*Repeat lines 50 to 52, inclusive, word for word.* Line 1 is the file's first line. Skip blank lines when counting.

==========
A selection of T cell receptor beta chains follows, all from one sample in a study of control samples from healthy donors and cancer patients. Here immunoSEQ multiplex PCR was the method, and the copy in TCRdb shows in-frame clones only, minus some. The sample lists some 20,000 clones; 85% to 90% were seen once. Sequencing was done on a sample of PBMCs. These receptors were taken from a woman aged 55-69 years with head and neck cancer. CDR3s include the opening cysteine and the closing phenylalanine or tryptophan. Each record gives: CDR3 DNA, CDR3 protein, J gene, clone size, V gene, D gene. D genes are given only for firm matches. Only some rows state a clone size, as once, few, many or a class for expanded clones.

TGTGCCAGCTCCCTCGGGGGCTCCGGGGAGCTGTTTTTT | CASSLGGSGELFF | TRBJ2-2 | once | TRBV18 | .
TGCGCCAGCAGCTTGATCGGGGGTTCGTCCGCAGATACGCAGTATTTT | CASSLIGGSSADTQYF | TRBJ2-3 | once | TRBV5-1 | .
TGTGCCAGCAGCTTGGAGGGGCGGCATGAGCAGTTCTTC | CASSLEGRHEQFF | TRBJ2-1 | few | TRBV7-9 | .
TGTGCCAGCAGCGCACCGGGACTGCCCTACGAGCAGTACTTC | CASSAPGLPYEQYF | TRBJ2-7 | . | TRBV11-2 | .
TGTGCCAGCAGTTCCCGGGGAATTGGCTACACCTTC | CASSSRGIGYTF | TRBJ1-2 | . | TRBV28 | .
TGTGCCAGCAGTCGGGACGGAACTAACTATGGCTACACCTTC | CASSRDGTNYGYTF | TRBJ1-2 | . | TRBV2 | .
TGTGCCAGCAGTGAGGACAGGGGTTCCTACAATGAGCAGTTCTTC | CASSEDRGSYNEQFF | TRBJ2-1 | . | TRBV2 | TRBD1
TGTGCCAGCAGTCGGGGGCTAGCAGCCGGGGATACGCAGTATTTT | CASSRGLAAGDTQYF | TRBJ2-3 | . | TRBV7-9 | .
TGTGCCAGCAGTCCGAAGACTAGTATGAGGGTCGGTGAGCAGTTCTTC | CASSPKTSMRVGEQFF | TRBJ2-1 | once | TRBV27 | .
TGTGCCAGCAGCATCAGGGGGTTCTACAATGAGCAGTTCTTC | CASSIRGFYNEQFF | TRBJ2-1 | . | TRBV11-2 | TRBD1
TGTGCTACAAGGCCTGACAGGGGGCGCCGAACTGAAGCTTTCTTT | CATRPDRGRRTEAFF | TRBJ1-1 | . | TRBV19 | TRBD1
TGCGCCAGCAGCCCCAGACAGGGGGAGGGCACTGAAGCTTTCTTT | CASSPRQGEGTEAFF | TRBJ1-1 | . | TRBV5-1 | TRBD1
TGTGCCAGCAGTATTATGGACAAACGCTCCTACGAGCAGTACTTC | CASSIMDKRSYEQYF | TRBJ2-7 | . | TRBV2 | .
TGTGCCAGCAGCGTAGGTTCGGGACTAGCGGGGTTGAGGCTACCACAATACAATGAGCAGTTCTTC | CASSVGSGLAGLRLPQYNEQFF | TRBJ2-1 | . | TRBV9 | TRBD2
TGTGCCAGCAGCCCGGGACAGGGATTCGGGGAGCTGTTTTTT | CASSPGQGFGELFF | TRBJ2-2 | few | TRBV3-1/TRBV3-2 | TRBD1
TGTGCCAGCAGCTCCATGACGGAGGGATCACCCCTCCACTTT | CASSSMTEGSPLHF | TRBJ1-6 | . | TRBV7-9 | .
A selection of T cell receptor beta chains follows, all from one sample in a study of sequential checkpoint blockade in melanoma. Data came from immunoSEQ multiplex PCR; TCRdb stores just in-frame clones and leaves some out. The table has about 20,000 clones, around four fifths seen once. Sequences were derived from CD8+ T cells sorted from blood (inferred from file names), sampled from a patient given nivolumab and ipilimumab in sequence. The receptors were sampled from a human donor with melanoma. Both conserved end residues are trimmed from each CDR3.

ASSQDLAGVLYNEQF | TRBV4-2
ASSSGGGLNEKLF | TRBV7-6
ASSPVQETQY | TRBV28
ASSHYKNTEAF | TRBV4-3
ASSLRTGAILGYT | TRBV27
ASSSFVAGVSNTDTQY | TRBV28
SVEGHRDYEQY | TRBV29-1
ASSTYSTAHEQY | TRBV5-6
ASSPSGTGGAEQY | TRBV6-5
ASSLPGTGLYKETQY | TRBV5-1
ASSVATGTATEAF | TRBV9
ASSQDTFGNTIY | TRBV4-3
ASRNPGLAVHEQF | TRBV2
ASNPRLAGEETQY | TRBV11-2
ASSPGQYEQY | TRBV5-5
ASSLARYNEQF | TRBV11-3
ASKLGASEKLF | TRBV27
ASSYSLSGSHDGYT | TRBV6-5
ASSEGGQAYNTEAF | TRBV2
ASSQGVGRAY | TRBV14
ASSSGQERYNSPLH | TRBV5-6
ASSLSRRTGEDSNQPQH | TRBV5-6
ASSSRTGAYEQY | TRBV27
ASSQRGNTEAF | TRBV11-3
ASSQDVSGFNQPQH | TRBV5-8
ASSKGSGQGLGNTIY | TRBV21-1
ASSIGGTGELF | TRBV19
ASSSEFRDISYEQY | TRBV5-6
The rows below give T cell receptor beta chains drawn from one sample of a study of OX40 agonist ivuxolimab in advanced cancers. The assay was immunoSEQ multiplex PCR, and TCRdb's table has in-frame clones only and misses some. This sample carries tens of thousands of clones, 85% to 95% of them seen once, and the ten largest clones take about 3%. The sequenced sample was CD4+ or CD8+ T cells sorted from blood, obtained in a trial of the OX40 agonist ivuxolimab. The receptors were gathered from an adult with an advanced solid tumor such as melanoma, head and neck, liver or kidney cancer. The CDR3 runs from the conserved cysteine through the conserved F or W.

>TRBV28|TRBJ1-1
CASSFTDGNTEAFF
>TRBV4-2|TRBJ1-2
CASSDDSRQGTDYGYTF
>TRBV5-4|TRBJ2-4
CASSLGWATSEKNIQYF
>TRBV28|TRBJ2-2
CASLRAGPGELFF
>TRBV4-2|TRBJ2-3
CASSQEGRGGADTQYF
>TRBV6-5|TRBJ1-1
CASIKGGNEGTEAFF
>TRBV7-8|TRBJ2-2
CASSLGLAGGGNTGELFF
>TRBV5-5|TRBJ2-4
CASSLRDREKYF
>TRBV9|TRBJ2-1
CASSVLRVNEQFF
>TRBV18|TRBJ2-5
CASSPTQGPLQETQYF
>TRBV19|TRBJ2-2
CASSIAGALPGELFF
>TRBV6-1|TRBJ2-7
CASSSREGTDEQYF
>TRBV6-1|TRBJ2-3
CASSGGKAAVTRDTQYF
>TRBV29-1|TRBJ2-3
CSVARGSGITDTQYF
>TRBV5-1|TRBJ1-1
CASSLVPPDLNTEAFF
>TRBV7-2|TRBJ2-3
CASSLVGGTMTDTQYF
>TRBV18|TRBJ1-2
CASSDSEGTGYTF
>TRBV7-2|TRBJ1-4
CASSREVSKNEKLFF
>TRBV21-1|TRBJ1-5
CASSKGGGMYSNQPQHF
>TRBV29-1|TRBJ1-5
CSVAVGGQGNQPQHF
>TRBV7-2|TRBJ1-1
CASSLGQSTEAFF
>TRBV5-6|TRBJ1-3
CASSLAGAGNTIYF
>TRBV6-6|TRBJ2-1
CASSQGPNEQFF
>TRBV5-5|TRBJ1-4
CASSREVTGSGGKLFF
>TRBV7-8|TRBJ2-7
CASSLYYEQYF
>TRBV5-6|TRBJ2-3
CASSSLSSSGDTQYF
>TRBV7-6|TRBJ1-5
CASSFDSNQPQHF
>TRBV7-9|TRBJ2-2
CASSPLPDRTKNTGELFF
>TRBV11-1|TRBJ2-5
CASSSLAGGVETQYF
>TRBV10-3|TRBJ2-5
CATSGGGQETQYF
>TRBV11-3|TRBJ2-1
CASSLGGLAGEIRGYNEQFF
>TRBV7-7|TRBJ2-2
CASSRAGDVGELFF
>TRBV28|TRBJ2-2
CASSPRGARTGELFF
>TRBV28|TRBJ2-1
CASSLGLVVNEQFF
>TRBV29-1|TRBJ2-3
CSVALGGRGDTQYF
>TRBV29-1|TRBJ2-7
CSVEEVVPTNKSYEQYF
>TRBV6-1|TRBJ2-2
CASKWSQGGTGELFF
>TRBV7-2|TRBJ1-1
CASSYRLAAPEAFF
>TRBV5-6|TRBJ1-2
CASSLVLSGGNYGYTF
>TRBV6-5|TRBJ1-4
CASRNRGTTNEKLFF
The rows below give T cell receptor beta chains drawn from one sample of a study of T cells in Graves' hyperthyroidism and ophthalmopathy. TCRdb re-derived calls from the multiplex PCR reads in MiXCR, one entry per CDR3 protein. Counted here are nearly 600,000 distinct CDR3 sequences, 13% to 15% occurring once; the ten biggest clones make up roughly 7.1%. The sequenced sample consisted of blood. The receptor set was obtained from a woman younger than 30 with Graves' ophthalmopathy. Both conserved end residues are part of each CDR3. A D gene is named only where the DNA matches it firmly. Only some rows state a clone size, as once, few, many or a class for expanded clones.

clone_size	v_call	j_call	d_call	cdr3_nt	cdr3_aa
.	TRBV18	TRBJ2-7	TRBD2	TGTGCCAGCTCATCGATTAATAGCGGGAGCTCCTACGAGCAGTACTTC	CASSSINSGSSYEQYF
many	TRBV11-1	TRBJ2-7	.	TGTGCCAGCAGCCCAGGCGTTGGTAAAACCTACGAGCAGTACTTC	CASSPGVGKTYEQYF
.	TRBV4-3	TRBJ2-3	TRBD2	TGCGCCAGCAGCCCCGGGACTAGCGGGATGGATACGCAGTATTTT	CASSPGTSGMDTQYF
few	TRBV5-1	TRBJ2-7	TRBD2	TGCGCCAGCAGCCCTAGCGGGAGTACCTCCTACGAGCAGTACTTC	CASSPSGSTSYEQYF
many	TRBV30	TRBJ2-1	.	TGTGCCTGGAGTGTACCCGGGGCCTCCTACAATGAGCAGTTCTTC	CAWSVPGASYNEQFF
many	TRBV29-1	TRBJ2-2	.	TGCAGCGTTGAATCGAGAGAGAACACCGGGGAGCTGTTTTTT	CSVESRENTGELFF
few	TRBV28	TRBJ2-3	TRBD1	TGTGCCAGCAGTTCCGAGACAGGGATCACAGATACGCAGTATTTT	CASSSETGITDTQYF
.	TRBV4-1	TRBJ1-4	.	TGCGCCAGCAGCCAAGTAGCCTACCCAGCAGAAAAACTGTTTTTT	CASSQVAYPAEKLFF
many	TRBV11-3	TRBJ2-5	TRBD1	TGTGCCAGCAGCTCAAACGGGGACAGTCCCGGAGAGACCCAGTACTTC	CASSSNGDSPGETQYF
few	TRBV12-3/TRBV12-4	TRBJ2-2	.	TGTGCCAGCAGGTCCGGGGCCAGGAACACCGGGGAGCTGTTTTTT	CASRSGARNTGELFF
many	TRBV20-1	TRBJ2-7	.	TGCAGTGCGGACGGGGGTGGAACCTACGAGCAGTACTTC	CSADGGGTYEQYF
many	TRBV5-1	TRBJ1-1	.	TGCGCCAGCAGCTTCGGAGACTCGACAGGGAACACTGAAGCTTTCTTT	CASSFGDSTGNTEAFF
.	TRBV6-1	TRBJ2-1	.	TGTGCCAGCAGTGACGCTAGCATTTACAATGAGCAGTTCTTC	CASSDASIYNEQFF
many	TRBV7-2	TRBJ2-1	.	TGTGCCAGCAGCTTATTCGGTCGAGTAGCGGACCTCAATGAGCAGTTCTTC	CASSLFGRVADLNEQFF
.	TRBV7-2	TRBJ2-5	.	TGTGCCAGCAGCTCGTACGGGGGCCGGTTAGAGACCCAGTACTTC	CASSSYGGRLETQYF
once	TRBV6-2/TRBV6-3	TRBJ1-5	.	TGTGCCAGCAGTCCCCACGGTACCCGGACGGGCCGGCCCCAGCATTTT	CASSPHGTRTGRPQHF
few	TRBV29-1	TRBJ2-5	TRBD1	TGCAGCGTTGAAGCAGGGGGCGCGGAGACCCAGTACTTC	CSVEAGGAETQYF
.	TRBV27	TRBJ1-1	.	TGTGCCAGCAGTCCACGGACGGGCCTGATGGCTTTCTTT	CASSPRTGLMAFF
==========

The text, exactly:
>TRBV4-2|TRBJ1-2
CASSDDSRQGTDYGYTF
>TRBV5-4|TRBJ2-4